However, in my view, Dr. Torgerson should be allowed to file an affidavit attaching the summary of the decision. As a general rule, applications for judicial review are to be decided on the record before the original decision maker. There are limited exceptions to this principle. The Divisional Court summarized these exceptions in Canadian National Railway Company v. Teamsters Canada Rail Conference, 2019 ONSC 3644 (Div. Ct.), at paras. 10 to 12. One of the exceptions, as set out in para. 11 of that decision, is that affidavit evidence may be admitted “to provide general background that might assist the court in understanding the underlying issues”.
 In this case, one of Dr. Torgerson’s arguments on the application of judicial review is that the HPARB’s decision was unreasonable because it failed to have regard to the punitive effect of the caution given its publication on the CPSO website. In order to understand and address this argument, it will be helpful for the Divisional Court panel to have access to the summary posted on the CPSO’s website.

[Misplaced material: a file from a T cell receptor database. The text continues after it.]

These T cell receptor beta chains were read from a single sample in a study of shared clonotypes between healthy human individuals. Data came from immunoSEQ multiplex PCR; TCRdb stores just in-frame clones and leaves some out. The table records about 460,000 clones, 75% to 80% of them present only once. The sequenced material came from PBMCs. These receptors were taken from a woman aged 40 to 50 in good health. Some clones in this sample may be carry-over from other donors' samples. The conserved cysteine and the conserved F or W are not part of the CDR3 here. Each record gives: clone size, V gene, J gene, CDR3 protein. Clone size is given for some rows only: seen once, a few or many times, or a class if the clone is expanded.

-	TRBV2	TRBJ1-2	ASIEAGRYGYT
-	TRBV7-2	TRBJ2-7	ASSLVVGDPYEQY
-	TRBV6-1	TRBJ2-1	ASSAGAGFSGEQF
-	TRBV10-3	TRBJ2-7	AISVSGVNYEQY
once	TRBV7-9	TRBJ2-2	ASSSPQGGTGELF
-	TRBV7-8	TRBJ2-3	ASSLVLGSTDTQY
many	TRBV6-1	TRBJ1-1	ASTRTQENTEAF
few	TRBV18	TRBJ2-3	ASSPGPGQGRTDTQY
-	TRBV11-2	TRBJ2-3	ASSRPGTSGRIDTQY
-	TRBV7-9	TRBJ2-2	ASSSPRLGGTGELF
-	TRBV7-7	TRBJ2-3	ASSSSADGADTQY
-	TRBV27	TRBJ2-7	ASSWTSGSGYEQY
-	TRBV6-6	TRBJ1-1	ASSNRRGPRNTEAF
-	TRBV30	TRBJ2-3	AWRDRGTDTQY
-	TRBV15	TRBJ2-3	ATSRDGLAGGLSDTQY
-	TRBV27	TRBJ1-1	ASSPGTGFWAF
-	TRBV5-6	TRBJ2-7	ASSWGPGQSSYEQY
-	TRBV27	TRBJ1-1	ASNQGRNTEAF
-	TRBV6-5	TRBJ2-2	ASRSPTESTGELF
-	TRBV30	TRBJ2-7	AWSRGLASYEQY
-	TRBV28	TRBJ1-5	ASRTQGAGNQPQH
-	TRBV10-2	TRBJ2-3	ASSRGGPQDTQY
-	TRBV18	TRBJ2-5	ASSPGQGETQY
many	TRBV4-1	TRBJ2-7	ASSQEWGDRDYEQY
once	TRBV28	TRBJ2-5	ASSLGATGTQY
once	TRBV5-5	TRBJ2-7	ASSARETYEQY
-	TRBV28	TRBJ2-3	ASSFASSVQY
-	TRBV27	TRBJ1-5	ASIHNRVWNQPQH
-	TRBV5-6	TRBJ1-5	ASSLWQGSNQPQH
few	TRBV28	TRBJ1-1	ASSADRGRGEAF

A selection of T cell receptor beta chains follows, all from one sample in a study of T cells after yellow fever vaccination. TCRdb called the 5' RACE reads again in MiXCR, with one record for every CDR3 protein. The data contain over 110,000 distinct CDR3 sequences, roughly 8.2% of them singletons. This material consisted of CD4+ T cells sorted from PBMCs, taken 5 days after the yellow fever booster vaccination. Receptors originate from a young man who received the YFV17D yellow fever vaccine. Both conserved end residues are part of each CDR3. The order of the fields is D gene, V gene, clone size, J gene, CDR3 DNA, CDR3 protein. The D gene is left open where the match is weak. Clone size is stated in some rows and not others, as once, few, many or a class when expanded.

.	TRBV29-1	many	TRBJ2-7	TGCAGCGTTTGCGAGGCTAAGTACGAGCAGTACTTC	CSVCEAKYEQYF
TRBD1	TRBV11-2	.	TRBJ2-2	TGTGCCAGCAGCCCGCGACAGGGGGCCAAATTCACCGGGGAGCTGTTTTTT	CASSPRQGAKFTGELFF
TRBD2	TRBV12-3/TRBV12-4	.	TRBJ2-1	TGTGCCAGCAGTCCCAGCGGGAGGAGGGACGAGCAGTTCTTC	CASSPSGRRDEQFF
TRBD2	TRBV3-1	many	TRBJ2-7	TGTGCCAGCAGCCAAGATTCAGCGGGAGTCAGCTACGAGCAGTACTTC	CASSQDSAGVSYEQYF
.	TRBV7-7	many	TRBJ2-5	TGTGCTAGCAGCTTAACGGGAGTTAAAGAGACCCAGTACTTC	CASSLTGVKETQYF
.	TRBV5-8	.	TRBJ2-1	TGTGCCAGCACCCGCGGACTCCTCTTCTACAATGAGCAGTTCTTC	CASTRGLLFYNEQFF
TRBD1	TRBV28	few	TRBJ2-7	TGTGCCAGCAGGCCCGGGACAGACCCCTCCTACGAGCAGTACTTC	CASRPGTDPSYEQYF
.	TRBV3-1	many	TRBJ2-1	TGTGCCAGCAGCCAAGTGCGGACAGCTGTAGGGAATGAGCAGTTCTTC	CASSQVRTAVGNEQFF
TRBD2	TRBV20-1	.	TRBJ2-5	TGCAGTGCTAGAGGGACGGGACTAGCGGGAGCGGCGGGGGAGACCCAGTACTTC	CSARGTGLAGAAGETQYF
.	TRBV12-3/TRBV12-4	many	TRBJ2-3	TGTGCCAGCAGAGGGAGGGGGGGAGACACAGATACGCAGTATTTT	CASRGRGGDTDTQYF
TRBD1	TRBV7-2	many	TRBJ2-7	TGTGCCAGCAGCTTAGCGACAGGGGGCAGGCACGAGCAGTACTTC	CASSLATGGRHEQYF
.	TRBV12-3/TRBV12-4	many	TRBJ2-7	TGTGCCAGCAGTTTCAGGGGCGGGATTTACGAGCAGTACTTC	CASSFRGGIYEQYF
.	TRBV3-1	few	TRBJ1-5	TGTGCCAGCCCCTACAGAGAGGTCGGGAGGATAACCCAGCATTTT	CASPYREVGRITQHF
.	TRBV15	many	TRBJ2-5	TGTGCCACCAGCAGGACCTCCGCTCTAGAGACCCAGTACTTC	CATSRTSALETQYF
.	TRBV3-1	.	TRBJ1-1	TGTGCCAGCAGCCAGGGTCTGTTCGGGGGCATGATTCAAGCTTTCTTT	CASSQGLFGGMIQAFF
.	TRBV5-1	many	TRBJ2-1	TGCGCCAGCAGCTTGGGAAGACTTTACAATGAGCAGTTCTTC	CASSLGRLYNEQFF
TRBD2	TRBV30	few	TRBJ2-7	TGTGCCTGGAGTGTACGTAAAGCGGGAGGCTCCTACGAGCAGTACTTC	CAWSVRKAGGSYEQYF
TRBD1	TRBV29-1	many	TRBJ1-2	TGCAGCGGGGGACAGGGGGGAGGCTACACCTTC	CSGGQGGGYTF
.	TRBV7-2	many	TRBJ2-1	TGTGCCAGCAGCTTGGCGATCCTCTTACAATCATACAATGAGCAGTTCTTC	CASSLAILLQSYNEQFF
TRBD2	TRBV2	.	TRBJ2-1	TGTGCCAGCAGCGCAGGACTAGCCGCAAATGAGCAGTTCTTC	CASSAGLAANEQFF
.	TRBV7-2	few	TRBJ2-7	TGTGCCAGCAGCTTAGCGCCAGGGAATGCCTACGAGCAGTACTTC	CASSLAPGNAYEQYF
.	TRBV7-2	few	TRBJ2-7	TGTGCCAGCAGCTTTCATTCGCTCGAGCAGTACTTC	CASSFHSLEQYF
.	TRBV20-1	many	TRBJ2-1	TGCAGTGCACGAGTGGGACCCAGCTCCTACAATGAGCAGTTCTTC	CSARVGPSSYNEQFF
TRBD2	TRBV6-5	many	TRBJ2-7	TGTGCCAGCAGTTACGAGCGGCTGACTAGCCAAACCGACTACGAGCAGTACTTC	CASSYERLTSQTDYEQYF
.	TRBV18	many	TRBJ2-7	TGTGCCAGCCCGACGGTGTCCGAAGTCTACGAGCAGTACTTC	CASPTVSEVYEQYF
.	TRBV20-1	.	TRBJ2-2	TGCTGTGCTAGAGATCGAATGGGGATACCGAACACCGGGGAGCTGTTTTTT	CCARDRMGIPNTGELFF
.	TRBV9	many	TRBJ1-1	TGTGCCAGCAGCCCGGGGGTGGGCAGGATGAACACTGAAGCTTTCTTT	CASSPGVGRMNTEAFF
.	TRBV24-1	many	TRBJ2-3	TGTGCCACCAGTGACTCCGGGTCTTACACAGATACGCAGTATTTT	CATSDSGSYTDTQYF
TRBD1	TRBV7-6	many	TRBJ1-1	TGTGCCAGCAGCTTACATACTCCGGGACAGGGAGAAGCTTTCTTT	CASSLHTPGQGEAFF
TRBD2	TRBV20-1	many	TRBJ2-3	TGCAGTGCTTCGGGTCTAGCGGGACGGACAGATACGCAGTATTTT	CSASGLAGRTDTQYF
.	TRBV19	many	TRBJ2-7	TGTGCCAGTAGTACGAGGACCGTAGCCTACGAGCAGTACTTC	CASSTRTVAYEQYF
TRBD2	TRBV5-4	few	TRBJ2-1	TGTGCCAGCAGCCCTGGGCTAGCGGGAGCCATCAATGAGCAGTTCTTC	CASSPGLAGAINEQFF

Ultimately, it will be up to the panel to decide whether this argument is available to Dr. Torgerson, having regard to whether it was raised before the HPARB or whether the HPARB would even have had jurisdiction to consider the issue. However, at this early stage in the application for judicial review, given the issues raised in the Notice of Application for Judicial Review, I find that the Dr. Torgerson can file the proposed affidavit and it will be up to the panel on the hearing of the application for judicial review to determine what relevance, if any, it may have to the issues to be decided.